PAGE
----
While we were still digesting the new name, another report landed that said the owners of 6 Columbus wanted out of the Collective and back into the Commune. (The owners apparently did not even know their Commune had become a Collective.)
But the boys were back on top last night at the Cornell Hotel Show cocktail party in New York. The event was held at the Grand Hyatt as a kickoff for the International Hotel, Motel & Restaurant Show. All that backslapping, LinkedIn friending and industry networking aside, the party served as the stage for the unveiling of the Sixty Hotels logo. Tah-dah! Here it is. We're loving the infinity logo that's worked into the 60. We're just relieved the idea of a phoenix rising from the ashes above Thompson LES was nixed. Har, har.
But wait, there's more. There's also a website!
Sixty Hotels / Jason Pomeranc / Thompson Hotels / Commune Hotels / Hotel Woes / Hotel News / → All Tags
On the heels of Jason Pomeranc's announcement that he would be rebranding his hotel company as Sixty Hotels comes some sour news about the fate of 6 Columbus. Specifically, the hotel's owners are asking Pomeranc and his partners to leave their management contract.
Crain's New York reports that the hotel's owners were not aware that Pomeranc's former partner, Commune Hotels, who is now the sole owner of the Thompson Hotels brand, was no longer managing the property. Um, what? Sounds like the 308 Hotel Corp needs to start reading HotelChatter a little more often.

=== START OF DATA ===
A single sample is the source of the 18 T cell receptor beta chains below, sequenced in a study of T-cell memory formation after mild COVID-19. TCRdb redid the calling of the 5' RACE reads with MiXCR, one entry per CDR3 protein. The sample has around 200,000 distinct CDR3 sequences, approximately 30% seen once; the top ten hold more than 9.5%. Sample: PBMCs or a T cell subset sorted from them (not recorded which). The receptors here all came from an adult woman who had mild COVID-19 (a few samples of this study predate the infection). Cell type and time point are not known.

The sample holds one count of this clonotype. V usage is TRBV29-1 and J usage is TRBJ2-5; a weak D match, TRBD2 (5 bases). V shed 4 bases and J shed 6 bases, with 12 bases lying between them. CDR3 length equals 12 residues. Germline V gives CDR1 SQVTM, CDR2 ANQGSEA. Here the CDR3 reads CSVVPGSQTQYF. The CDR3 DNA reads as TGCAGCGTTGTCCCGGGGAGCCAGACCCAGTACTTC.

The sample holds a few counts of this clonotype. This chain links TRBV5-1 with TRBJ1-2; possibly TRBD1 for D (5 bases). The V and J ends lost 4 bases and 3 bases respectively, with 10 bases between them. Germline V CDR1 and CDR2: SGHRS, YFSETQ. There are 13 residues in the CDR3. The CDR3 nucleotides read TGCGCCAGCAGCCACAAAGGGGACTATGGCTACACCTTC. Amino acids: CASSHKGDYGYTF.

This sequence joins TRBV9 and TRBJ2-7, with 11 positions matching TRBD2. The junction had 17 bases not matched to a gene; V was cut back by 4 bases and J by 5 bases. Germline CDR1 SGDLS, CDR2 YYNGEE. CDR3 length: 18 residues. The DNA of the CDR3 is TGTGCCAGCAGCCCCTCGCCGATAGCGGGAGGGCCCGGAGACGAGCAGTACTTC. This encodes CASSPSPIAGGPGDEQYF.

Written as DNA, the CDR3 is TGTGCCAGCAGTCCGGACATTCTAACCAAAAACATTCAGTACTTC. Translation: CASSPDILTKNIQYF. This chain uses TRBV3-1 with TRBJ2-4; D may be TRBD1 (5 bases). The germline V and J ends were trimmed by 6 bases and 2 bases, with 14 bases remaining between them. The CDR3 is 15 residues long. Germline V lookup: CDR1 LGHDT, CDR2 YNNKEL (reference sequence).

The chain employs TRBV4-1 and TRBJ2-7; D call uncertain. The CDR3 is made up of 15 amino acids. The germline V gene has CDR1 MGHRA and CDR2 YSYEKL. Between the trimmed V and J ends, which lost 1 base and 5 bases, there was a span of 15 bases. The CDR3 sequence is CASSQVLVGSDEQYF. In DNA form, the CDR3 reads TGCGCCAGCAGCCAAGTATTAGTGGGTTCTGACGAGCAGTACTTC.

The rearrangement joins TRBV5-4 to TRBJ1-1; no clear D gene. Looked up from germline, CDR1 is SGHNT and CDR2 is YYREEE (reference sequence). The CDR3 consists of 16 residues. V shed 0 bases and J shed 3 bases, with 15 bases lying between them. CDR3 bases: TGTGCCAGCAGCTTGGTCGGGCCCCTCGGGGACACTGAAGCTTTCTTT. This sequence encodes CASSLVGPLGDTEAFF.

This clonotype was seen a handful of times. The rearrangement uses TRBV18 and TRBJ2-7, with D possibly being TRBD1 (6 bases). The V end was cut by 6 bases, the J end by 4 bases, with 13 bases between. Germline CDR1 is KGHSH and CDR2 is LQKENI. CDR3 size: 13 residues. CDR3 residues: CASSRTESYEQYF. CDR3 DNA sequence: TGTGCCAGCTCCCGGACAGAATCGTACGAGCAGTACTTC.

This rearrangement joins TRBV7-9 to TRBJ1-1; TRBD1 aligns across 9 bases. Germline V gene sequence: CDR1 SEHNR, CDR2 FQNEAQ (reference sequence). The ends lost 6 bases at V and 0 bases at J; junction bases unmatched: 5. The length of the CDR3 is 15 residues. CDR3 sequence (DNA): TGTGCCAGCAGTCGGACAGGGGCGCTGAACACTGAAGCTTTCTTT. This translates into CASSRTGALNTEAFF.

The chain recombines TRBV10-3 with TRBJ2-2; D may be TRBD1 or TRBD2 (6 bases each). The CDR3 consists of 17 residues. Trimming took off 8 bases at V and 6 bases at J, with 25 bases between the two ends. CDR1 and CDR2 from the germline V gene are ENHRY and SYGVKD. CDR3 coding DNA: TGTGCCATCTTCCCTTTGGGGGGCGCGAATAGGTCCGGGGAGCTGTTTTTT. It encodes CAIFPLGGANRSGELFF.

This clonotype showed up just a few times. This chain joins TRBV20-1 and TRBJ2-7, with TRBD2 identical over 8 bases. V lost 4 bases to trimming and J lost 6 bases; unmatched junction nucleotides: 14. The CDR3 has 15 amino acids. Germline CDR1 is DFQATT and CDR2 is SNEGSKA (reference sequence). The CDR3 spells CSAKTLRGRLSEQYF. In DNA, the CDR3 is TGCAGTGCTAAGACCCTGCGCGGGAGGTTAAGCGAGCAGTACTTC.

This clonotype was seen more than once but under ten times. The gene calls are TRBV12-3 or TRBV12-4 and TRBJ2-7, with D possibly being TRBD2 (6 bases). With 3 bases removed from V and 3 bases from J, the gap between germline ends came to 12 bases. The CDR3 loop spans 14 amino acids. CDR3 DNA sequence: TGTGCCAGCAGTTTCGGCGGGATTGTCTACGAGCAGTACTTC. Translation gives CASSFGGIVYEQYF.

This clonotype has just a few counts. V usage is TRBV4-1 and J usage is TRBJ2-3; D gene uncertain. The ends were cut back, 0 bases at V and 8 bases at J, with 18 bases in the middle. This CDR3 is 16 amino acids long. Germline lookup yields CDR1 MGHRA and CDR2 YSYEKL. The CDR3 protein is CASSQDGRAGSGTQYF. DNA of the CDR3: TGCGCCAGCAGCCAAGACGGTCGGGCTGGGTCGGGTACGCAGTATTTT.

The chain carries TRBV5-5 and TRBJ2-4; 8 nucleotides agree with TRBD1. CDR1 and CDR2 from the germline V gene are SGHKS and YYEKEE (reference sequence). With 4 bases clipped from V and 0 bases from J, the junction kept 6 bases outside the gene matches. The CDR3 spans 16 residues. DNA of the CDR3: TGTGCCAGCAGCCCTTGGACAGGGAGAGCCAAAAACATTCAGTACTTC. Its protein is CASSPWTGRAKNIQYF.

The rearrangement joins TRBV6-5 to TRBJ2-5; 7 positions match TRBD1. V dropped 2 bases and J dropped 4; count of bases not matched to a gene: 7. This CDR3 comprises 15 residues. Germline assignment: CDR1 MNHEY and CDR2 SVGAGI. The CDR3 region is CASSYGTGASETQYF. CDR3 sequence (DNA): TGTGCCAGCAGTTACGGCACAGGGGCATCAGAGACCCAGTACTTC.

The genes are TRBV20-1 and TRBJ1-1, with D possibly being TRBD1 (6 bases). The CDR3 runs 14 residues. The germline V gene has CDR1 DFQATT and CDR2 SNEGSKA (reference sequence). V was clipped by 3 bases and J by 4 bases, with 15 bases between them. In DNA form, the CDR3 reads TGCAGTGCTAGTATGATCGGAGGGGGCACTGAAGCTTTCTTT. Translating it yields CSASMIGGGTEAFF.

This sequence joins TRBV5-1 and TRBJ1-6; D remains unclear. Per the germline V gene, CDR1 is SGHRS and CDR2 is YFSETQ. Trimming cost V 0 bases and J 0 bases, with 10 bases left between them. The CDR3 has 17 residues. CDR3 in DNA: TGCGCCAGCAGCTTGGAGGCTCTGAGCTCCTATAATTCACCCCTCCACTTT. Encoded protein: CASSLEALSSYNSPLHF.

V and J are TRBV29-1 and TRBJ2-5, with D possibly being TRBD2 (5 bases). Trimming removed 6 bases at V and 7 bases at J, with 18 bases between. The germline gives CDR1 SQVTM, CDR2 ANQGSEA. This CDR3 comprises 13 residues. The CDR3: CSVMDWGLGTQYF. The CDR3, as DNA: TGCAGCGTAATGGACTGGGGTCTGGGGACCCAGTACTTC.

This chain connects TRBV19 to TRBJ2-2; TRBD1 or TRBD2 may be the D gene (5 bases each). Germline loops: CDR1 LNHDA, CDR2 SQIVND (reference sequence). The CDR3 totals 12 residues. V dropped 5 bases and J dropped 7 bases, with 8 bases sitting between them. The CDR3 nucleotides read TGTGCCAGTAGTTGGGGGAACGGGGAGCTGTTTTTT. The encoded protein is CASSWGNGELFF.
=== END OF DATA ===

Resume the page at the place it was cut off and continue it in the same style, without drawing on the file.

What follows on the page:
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We weren't too far off on Monday when we mentioned that former Thompson hotelier Jason Pomeranc, his brothers Michael and Larry and their longtime partner, Stephen Brandman, had trademarked the name Sixty House Hotels.
But in today's Wall Street Journal, it was revealed that the hotel will be a part of the Sixty Collective with each property going by the Sixty Hotel moniker. (Remember, as part of the deal with Commune, Pomeranc and co. still have 60 Thompson, Thompson LES, 6 Columbus and Thompson Beverly Hills in their portfolio.)